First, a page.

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UBC Theses and Dissertations

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UBC Theses and Dissertations

Performance of timber connections with single and multiple glued-in threaded steel rods González Barillas, Enrique

Abstract

The experimental research conducted within this thesis project focused on joints composed of softwood glulam members and mild steel glued-in threaded rods. In a first phase, the influence of the embedment length and the rod diameter using three different adhesives was studied to establish performance benchmarks. In the second phase, the investigation focused on the influence of manufacturing defects on the capacity of timber joints with glued-in steel rods. For this purpose, timber joints were manufactured with two different types of defects likely to be encountered during their manufacturing on-site: i) rods placed at an angle to the drill hole instead of being in the joint axis, and ii) rod placed at the edge of the drill hole instead of fully centred. Finally, in the third phase, joints with multiple rods (two, three and four rods) were manufactured and tested. The adhesive type and rod diameter were kept constant and the embedment length and the spacing between rods were varied during this phase. In all phases of this experimental campaign, specimens were tested under uniaxial quasi-static tension loading. The results showed that, for single glued-in rod joints using mild steel threaded rods, a ductile-type of failure can be consistently attained if the embedment length of the rod is long enough (>10d). Furthermore, the results for specimens with bonding defects considered in this study had no significant negative impact on the capacity of the joints if compared to the results obtained in the first experimental phase. Finally, a spacing between rods greater than four times the rod diameter demonstrated to be sufficient to facilitate a ductile steel yielding failure as long as the joints were manufactured with sufficient embedment length (>10d). The results from this study can contribute towards better understanding of the influence that the parameters under investigation have on the performance on timber joints with glued-in rods, as well as to translate this information to promote the development of more studies on further applications such as moment resisting connections.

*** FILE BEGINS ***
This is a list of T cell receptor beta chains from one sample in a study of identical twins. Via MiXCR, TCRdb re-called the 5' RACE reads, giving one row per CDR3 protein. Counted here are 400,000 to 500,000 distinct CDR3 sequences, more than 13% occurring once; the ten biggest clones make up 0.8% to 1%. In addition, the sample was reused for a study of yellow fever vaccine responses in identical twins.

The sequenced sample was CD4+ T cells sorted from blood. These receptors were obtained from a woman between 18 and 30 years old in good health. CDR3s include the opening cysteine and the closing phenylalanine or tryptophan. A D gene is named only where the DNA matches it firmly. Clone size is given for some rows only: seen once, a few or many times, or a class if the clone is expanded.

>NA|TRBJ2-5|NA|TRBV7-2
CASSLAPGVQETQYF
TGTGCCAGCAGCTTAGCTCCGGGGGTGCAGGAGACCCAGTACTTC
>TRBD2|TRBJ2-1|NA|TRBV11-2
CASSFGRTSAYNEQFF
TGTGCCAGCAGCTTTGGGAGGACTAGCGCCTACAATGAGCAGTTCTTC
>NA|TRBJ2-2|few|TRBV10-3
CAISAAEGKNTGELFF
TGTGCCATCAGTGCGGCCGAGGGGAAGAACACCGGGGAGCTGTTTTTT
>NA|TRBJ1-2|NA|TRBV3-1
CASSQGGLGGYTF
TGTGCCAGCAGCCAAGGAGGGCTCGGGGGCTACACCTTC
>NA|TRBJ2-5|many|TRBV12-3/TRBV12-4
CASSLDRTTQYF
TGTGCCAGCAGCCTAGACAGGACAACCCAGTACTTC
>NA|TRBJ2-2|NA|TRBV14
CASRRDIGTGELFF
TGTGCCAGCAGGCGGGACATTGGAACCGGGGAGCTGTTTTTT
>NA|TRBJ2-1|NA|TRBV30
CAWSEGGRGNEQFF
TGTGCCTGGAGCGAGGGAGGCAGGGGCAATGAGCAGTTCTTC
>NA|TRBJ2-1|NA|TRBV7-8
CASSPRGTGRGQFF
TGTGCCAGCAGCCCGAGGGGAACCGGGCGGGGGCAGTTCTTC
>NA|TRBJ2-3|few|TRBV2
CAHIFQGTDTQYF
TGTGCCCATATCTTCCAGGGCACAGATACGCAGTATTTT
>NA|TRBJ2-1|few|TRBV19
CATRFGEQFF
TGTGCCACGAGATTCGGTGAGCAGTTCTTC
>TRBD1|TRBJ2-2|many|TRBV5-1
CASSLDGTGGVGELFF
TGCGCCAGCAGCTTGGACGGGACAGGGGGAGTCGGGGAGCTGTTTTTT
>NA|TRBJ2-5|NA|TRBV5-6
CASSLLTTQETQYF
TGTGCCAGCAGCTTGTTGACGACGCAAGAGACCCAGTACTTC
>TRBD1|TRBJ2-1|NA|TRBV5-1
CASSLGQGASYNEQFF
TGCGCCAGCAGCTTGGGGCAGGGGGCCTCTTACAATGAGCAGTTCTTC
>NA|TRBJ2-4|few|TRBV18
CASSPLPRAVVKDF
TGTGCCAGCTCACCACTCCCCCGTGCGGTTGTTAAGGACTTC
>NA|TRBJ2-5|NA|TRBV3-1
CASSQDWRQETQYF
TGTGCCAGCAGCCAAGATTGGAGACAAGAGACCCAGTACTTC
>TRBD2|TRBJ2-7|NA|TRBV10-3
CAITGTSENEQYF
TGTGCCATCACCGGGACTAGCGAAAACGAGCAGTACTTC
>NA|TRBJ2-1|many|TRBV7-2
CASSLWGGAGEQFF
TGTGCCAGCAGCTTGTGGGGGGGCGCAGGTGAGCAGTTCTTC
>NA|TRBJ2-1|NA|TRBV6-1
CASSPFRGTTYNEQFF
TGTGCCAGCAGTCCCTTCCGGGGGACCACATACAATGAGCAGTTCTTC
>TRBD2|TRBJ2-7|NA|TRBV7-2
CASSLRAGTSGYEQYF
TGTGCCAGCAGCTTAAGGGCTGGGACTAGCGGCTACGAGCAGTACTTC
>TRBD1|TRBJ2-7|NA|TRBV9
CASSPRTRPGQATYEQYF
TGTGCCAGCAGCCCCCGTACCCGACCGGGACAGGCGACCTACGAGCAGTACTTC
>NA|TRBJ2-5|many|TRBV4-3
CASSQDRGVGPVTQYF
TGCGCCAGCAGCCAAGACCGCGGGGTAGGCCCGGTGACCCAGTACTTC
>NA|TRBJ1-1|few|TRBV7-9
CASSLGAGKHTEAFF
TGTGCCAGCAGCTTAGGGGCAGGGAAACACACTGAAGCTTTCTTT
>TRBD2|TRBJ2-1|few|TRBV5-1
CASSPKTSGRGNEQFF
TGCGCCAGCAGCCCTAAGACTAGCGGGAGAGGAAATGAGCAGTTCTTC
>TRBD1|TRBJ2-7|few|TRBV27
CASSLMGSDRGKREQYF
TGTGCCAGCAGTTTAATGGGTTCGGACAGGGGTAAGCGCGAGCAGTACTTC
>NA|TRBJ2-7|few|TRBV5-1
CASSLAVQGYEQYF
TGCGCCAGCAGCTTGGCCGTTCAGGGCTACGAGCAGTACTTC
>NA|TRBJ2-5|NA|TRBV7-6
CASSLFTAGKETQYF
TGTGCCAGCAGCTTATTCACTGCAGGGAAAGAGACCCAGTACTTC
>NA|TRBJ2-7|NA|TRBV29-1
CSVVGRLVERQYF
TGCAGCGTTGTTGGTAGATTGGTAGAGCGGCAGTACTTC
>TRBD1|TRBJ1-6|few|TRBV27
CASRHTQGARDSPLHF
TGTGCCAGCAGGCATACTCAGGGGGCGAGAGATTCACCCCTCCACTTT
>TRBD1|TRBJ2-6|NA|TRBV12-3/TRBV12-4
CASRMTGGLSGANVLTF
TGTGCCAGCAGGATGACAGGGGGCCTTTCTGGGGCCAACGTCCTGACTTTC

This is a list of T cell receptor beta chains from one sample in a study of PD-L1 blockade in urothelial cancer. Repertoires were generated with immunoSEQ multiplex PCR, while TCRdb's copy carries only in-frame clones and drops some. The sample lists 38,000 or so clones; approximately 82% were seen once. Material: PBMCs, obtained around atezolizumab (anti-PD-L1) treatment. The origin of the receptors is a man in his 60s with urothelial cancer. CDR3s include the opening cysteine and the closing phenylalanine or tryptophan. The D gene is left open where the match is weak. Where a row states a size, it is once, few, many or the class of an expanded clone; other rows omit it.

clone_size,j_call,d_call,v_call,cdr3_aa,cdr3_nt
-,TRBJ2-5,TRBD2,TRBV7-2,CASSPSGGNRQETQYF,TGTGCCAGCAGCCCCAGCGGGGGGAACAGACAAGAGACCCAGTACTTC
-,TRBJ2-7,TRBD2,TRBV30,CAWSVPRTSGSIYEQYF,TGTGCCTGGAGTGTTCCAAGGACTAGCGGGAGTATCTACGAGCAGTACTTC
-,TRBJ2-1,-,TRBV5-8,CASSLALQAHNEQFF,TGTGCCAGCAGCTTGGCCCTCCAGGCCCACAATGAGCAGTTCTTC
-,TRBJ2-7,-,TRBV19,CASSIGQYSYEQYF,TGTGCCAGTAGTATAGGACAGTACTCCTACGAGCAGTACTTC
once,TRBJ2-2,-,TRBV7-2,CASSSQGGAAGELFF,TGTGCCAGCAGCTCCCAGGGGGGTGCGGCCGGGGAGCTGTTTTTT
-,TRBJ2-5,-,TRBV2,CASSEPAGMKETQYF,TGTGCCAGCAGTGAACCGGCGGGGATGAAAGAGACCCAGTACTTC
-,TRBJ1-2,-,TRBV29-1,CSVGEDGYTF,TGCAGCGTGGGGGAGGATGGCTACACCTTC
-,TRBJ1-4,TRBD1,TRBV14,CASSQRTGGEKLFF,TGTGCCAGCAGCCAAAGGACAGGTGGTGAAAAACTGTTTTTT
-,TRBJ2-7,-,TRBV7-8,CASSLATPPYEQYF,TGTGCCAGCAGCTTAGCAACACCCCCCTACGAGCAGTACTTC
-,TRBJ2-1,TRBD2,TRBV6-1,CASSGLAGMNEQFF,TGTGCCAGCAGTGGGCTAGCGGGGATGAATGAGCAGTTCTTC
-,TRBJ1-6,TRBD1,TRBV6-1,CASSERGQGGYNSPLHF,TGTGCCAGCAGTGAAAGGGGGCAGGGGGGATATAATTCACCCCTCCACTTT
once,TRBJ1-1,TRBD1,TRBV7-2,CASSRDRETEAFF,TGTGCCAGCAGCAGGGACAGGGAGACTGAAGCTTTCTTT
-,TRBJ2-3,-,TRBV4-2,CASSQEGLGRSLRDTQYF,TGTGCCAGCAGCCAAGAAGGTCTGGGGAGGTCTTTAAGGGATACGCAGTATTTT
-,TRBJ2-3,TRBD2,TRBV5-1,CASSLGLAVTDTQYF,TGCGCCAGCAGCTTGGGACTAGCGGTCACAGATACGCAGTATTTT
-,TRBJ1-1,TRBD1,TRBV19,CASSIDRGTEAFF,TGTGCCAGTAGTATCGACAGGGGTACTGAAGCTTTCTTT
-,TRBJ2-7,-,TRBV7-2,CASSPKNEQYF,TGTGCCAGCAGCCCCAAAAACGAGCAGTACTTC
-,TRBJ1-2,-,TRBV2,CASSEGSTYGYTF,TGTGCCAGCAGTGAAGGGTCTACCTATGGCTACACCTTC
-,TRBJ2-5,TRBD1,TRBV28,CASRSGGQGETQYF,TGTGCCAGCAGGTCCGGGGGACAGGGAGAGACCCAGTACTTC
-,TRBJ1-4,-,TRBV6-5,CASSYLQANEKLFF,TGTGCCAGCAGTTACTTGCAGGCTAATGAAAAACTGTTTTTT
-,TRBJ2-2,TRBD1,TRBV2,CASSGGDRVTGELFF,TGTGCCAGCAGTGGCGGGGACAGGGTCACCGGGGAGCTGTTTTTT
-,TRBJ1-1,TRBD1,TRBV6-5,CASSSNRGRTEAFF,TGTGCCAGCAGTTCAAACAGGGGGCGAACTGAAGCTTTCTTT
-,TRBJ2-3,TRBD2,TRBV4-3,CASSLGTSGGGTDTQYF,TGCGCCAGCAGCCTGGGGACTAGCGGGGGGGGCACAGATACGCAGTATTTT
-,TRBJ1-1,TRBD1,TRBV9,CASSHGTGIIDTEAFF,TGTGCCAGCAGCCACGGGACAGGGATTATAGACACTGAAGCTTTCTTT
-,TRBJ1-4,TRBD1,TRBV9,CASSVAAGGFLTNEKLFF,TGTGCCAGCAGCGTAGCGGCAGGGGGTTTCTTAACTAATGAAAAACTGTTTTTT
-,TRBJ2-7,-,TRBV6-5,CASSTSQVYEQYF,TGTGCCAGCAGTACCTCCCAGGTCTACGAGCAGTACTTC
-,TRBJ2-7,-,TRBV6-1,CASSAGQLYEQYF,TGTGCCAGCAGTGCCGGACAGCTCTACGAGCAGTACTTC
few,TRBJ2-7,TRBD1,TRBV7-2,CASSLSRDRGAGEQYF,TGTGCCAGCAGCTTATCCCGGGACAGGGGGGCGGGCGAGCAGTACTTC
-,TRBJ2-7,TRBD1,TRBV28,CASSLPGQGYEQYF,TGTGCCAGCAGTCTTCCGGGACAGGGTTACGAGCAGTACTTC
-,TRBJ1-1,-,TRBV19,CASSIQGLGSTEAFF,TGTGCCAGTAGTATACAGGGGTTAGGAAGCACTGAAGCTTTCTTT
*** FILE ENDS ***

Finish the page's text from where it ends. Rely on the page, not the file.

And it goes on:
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Attribution-NoDerivs 2.5 Canada